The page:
# Heat Exchanger Design - finding necessary variables

I'm working on a project to design a shell and tube heat exchanger. There's a mixture of 68.4% C,3H6 and 31.4% C3H8 being cooled from 135 $^\circ$F and 321 psia to 100 $^\circ$F and 285 psig. The volumetric flow rate of the hydrocarbon stream is 200 GPM. The cooling water on the outside is initially at 85 F and 60 psig and exit pressure of 50 psi.

I'm not sure if my process is correct, but I found the average of the inlet and outlet pressure and temperature in the hydrocarbon stream and then used those values in the ideal gas equation to find the densities of each hydrocarbon, I then took the average of the two densities and multiplied by the volumetric flow rate to find the mass flow rate of the hydrocarbon stream. I was then going to use the equation $$Q =m^o C_{p1} (T_2-T_1)(0.684) + m^oC_{p2}(T_2-T_1)(0.314)$$ to find the heat transfer of the hydrocarbon stream and then balance it with the water stream. I'm not exactly sure how to find the specific heats of the hydrocarbons. I checked perry's handbook but couldn't find anything at the average temperature. I'm just looking for any advice on whether or not this would be a correct procedure and if so, where could I find the specific heats of the hydrocarbons.

## 2 Answers

I found the average of the inlet and outlet pressure and temperature in the hydrocarbon stream and then used those values in the ideal gas equation to find the densities of each hydrocarbon

Why would you find the density of each hydrocarbon? you now have a mixture flow and you need to find the thermal properties of this mixture for your heat transfer calculations (at the average temperatures).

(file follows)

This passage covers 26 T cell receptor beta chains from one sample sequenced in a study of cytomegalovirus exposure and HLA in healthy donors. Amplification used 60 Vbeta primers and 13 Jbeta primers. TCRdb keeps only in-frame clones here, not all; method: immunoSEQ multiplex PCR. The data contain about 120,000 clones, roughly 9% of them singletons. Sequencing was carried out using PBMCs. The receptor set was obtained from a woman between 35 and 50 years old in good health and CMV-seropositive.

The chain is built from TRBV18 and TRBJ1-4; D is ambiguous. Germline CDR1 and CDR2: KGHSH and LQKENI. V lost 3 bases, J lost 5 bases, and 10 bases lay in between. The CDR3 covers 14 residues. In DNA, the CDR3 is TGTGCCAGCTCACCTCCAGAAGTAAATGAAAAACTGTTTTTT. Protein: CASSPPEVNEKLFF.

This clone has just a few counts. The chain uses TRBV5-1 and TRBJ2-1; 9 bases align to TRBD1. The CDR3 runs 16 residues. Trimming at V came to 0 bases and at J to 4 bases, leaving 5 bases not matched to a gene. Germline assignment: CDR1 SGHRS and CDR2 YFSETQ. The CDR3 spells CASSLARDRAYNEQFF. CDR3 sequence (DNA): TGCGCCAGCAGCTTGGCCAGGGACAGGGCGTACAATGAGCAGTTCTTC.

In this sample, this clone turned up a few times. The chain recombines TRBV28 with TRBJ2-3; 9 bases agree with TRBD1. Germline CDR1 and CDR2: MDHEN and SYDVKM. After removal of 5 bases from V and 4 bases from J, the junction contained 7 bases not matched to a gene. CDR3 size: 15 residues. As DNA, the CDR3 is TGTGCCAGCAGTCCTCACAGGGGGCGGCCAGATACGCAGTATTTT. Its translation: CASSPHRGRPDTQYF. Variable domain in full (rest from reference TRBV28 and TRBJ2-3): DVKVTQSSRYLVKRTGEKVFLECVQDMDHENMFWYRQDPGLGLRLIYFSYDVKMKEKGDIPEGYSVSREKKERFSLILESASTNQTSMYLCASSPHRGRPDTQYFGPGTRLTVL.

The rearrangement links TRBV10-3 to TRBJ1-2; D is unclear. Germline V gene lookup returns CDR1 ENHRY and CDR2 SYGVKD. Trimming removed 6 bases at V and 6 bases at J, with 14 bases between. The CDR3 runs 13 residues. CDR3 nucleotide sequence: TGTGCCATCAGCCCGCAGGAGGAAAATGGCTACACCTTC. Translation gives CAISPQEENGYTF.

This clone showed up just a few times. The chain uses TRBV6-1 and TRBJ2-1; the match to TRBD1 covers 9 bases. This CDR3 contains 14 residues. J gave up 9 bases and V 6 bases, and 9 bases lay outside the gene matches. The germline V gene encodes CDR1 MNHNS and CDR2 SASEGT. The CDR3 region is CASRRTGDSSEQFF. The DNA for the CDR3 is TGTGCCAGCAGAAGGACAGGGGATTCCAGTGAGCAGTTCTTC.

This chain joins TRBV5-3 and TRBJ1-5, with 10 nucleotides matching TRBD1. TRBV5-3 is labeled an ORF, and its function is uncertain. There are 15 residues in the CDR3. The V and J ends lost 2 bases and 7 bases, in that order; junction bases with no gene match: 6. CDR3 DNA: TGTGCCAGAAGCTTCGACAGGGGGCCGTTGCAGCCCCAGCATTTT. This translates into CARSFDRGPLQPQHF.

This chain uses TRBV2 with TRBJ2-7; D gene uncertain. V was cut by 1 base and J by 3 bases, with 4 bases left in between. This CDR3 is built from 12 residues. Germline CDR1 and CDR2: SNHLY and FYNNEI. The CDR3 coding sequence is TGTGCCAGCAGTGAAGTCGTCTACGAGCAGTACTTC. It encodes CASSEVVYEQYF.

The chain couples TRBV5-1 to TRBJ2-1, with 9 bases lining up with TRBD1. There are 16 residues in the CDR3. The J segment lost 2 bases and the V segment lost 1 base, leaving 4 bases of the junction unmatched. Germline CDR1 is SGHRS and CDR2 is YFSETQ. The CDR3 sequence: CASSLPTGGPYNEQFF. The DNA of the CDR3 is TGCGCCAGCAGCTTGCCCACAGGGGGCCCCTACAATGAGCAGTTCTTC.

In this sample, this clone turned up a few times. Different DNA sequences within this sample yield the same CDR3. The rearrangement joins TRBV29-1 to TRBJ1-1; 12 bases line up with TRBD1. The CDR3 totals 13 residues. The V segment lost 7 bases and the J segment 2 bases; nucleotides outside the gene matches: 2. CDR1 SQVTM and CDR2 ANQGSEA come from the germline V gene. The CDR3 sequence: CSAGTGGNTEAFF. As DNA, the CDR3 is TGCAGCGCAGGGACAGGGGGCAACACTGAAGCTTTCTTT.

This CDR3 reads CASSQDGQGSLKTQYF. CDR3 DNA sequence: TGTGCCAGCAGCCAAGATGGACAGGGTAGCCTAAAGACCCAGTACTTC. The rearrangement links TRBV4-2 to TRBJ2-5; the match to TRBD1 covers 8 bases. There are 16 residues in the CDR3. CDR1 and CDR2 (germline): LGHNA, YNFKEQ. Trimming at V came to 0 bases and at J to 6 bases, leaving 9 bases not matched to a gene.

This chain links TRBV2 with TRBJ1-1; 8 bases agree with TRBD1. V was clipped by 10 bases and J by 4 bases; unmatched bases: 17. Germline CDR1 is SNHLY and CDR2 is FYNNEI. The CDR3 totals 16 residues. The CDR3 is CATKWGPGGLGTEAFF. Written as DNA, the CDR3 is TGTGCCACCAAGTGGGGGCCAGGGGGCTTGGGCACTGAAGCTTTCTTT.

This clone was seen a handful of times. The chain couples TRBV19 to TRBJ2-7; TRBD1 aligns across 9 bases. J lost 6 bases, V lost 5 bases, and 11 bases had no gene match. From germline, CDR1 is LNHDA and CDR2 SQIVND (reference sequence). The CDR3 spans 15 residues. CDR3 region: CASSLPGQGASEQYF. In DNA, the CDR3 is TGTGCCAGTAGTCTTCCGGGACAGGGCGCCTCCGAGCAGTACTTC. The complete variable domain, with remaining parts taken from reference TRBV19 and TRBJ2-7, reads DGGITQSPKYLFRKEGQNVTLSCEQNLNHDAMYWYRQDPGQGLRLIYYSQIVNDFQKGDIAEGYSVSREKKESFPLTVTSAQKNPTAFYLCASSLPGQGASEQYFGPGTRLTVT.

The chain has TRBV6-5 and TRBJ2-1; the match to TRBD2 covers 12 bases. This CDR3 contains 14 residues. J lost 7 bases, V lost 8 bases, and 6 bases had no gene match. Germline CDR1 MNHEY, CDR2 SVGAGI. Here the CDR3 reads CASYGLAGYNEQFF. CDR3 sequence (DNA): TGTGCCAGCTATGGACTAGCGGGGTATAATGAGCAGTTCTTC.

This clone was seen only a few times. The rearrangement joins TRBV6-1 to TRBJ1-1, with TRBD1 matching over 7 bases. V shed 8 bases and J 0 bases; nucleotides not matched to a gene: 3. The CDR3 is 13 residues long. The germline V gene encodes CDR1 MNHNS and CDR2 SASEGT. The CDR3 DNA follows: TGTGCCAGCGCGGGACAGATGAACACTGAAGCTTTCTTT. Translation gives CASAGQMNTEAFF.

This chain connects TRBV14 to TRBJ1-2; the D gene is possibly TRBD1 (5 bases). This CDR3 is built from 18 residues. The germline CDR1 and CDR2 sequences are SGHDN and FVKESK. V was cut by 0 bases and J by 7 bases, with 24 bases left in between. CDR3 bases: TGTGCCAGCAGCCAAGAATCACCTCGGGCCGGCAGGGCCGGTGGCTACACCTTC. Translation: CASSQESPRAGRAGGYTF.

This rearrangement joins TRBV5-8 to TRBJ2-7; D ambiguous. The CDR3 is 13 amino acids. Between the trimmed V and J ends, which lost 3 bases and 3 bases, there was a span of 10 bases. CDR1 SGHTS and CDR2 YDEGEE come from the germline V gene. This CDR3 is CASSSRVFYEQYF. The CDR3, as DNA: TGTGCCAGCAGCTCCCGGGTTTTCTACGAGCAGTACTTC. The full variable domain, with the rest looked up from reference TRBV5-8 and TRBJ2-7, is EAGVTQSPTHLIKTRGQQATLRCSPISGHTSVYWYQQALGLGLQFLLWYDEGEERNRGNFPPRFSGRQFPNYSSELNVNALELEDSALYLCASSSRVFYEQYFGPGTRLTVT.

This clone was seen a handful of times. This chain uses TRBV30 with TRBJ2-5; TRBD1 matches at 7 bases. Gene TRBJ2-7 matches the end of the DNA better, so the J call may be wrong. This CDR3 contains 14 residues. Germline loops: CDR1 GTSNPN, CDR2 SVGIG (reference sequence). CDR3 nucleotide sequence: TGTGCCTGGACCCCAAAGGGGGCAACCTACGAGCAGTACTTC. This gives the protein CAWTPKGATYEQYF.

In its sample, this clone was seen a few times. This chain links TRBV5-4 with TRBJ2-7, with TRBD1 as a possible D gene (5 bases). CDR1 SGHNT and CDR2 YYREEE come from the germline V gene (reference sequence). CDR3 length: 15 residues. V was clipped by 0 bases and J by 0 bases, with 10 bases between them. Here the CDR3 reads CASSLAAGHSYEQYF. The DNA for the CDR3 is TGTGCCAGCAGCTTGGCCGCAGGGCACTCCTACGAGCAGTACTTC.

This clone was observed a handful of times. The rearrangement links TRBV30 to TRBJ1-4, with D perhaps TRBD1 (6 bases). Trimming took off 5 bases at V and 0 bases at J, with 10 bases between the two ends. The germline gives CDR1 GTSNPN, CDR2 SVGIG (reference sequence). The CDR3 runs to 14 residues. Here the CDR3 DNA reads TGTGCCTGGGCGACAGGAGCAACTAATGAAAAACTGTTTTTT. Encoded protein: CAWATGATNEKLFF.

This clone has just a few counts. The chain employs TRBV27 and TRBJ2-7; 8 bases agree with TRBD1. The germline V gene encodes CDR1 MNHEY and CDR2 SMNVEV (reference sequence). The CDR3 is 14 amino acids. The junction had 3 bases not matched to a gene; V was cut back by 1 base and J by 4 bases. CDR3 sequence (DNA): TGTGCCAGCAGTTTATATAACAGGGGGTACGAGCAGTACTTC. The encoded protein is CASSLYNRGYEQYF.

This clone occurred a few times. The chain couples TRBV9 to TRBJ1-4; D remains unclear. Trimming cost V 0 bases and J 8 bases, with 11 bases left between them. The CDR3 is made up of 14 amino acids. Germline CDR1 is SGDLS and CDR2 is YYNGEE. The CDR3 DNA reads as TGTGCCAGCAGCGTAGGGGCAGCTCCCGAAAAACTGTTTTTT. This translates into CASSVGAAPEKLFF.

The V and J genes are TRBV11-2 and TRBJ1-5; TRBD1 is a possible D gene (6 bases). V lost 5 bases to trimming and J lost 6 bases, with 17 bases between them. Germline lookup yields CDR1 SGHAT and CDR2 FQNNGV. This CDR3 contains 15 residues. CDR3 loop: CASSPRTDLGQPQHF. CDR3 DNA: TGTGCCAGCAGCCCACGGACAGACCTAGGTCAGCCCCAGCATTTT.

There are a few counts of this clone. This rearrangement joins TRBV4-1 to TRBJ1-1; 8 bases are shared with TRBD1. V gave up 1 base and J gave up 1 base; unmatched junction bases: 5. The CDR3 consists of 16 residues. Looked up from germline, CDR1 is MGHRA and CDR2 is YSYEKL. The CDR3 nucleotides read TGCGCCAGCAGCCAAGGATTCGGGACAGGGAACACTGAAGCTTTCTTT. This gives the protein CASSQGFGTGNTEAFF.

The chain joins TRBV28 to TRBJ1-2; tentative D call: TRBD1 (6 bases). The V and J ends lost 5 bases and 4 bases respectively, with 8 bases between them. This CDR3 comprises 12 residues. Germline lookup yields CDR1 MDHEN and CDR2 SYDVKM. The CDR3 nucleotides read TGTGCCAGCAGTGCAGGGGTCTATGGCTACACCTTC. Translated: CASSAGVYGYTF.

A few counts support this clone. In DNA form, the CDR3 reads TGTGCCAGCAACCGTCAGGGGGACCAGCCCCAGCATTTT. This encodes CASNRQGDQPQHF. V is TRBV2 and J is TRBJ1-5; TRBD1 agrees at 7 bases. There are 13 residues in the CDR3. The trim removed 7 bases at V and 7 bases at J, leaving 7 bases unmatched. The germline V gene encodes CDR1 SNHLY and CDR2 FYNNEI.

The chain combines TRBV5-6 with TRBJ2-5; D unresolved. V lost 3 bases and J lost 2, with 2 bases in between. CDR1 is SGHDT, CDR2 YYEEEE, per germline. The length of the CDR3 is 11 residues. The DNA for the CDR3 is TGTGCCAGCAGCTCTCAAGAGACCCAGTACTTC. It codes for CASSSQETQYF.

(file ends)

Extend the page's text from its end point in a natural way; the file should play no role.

1) Density (to calculate mass flow rate): $$\frac{1}{\rho _{mix}} = \sum \frac{x_i}{\rho _i}$$ where $x$ is the mass fraction of component i in the mixture.

(Note: since the flow mass rations are close to 70% and 30%, taking arithmetic average of densities won't be quite accurate.)

2) Specific Heat: $$Cp_{mix} = \sum x_i Cp_i$$

And finally the equation becomes: $$Q = m^o_{mix} Cp_{mix} (T_2 - T_1)$$

Between 135 F and 100 F I don't think the heat capacity or density would vary much so using average properties should be fine. If you want to be more conservative you can use the higher Cp between inlet and outlet as this would yield the highest cooling water flow requirement. If you want to be more accurate for whatever reason then you could integrate the function Cp(T) from T1 to T2. The equation should be quite easy to integrate directly.

Note that mass in should be equal to mass out, ie volume flow*density at the inlet and outlet should be equal. Since you only have one number for volumetric flow rate, I would use the higher density of the two (inlet/outlet) to calculate the mass flow.

Specific heats of hydrocarbons as functions of temperature should be in Perry's somewhere at the back. Otherwise, I like using NIST Chemistry Webbook.